We could say the same of us Catholics, who ran to rip the corpus off the crucifix because, you know, we are an Easter People, forgetting that Good Friday awaits all of us, no matter how much we would like to deny it. - Amy Welborn

The more one drones on about how orderly, complex, and intelligently designed all things are, the more one has to ignore the obvious absurdity and violence in this beautifully synchronized garden. Indeed, ‘Intelligent Design’ is really the latest manifestation of that quaint, eighteenth century species of degenerate Christianity known as Deism, and it therefore has a peculiar quality - I have yet to hear an ID argument that doesn’t inevitably lead to the dead end of theodicy. - Thomas of "Endlessly Rocking"

One of the saddest things a good Catholic friend said to me last week was that he did not pray as often as before because it did not make him feel good anymore and he was not getting anything out of it ... I told him that was an indication that he needed to pray all the more. All too often our consumerist mentalities reduce God to a commodity -- we "buy into" Him if it makes us feel good, if we can gain something from Him, if He or Church is "relevant" ... And yet, God, who is wholly Other, is God. He may not be reduced to a commodity, traded on feelings. - "Contemplata aliis Tradere" via Julie of "Happy Catholic" I think

My love for [C.S.] Lewis covers a multitude of sins and love for the Catholic faith supplies what is wanting in the various odd expectations and fears that surround the release of the film. It is, at bottom, a corking good story that has nourished people's souls for 50 years. It's certainly done me good on more than one ocassion and I look forward to it. As a Catholic, I'm comfy with Lewis habit of talking about Christ in pictures rather than abstractions like "justification by faith". As a non-Pacifist, I don't much sweat the idea of portraying Yahweh Sabaoth as a God of Armies in the battle with principalities and powers. As somebody who hold the shallow self-regard of the Chattering Classes in contempt, I have no problem with Lewis' clear Christian faith. As a non-tribal Catholic, I have no problem with benefiting from Christian writers who aren't part of the Tribe (though Lewis is a profoundly Catholic thinker). And, finally, I'm not much troubled by the failure of the Chronicles of Narnia to map perfectly to Catholic soteriology, Christology, and ecclesiology. - Mark Shea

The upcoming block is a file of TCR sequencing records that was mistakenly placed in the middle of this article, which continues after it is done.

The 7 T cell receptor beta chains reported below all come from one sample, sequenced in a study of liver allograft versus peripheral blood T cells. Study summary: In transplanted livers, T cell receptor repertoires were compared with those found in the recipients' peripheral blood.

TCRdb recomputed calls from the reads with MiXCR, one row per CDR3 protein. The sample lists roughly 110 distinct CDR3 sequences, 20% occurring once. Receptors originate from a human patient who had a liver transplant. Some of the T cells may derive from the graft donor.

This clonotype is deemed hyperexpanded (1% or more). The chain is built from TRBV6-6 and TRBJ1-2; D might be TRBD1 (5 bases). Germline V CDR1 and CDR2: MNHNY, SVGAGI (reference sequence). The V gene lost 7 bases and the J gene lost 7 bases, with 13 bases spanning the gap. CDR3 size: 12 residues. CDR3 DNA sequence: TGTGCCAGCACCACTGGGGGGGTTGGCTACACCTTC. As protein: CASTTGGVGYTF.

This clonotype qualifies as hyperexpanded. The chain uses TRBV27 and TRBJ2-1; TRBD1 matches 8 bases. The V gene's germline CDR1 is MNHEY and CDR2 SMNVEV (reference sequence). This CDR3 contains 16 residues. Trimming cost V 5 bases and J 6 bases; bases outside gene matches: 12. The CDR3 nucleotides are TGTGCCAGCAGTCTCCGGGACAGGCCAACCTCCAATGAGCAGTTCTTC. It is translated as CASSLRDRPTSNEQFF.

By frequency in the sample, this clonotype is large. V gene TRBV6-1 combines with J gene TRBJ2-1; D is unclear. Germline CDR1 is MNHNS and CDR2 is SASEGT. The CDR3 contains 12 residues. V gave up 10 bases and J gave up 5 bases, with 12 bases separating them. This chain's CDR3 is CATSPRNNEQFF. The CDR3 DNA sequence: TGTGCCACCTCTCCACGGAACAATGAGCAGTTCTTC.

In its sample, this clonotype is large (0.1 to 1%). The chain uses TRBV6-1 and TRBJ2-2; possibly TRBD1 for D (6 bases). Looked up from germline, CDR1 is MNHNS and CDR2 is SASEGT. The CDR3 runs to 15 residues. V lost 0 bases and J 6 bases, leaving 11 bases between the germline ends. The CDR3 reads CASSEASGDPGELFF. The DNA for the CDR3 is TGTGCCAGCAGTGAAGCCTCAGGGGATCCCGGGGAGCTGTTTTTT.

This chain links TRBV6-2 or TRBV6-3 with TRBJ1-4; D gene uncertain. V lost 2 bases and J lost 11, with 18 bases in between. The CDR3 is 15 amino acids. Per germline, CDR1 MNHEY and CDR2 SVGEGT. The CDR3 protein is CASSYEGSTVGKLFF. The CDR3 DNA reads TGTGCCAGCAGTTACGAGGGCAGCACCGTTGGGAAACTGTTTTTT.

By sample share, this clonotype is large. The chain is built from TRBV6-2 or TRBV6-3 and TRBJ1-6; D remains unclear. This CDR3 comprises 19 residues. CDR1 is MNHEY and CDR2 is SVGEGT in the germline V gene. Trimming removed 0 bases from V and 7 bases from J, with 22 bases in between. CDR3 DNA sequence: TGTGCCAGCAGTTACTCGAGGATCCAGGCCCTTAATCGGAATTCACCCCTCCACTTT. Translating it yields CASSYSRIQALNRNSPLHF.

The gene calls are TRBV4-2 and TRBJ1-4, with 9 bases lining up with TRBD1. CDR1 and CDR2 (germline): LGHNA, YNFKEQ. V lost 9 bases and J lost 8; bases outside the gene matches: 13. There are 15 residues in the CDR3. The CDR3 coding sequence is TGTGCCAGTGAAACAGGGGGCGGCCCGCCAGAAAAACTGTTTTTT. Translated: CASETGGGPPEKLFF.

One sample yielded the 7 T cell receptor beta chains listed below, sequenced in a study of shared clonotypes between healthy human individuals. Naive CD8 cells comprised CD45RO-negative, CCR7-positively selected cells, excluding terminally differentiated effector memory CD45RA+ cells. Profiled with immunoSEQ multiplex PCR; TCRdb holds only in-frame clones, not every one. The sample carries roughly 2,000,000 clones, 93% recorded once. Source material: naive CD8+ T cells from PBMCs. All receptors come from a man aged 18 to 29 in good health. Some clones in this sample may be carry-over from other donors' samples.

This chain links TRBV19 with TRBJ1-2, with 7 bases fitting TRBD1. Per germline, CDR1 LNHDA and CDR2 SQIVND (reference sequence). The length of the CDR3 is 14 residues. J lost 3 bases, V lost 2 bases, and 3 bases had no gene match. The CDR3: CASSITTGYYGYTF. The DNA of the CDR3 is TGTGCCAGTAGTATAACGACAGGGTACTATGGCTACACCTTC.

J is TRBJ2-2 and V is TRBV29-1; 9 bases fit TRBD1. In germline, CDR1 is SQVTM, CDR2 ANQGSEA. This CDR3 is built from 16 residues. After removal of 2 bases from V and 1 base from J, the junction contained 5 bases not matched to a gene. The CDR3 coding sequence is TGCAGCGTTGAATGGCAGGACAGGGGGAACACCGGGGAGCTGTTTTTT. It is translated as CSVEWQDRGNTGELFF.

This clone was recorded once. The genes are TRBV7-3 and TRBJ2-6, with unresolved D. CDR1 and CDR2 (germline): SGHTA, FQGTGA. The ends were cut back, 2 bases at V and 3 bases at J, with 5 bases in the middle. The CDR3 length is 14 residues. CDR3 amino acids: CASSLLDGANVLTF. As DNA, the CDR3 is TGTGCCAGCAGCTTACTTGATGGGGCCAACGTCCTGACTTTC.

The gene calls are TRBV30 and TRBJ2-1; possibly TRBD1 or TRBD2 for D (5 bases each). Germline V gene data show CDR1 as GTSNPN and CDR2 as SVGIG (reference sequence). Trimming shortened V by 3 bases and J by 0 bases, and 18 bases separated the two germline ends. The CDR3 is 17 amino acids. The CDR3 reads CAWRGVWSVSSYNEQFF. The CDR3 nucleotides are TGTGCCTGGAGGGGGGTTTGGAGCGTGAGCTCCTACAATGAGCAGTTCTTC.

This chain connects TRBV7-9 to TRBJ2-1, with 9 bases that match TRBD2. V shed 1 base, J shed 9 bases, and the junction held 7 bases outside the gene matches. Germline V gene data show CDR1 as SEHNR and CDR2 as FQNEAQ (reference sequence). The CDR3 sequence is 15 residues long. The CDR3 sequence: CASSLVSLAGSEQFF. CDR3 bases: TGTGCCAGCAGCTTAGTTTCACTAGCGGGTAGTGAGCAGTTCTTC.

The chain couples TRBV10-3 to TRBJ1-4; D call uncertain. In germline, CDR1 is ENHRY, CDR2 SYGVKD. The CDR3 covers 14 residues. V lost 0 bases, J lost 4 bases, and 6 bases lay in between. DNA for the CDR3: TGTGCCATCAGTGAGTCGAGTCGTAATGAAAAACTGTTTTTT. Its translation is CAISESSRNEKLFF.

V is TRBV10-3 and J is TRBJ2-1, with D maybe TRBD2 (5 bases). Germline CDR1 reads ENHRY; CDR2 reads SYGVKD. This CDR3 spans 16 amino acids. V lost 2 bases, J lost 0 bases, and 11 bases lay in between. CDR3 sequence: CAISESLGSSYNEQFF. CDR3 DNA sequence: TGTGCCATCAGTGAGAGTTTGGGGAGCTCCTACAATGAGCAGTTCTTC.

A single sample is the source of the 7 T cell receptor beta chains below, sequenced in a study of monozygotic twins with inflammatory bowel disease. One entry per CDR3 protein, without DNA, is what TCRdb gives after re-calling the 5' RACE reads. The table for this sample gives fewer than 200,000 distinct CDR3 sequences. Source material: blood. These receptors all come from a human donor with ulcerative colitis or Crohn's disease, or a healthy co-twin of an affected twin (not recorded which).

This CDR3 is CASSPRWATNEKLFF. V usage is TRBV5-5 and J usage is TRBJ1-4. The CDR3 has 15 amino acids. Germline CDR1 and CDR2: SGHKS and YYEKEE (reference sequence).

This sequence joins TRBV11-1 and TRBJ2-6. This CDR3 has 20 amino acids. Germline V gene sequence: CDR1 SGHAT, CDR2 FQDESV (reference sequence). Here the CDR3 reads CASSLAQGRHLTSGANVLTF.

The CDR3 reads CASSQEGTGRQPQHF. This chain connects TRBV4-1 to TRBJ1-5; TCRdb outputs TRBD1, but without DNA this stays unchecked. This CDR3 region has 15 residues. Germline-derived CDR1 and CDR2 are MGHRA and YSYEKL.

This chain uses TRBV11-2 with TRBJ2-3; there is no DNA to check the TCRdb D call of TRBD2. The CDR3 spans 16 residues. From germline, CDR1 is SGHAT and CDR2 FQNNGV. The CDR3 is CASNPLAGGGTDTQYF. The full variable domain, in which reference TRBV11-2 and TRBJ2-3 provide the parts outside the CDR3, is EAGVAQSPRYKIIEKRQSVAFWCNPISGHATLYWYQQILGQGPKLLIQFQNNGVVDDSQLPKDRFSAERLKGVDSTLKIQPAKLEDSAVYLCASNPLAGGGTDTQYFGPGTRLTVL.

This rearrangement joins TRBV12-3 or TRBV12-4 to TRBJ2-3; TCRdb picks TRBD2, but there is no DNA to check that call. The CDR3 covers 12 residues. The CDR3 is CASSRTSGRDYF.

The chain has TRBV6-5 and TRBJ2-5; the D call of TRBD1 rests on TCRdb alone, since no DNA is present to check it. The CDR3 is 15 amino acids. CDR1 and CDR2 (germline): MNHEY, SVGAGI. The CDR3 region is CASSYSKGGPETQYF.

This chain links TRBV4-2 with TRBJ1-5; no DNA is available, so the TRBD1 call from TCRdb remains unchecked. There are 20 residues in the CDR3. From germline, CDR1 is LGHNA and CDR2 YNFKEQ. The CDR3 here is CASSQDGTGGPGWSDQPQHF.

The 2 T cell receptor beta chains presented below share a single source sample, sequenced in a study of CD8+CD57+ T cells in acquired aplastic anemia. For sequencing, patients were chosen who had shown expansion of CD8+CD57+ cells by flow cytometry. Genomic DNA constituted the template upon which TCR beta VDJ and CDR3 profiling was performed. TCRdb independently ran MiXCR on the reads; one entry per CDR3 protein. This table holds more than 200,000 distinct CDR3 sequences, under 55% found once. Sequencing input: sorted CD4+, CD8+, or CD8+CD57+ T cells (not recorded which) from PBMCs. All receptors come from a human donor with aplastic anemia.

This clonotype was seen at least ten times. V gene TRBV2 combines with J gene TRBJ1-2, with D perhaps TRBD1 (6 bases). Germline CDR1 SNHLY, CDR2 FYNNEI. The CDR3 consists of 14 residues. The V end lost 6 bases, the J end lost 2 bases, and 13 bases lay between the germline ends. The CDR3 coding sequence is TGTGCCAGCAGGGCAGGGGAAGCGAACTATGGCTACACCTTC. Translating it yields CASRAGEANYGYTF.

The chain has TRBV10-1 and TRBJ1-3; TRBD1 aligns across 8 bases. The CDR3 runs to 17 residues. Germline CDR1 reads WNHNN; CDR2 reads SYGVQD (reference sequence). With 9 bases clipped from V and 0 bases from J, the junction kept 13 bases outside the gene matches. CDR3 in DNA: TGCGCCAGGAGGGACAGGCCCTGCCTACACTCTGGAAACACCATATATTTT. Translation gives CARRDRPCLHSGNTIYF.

I prefer the depictions of Heaven in Catholic art: the martyrs in red, the virgins in white, the Benedictines in black, the Franciscans in brown, the kings in purple, the beggars in gold . . . and crowns, palms, flowers and more "accessories" than you could possibly imagine just so no two saints end up looking alike. In two words: colour and variety. A new creation. What a sight! Let Hollywood's red carpet fashionistas eat their hearts out: "But if at the Oscars Versace, Vera Wang and Donna Karan so clothe the stars who are hot today and who are featured in E! True Hollywood Story tomorrow, how much more will the Heavenly Father clothe you, people of little grace?" - Sancta Sanctis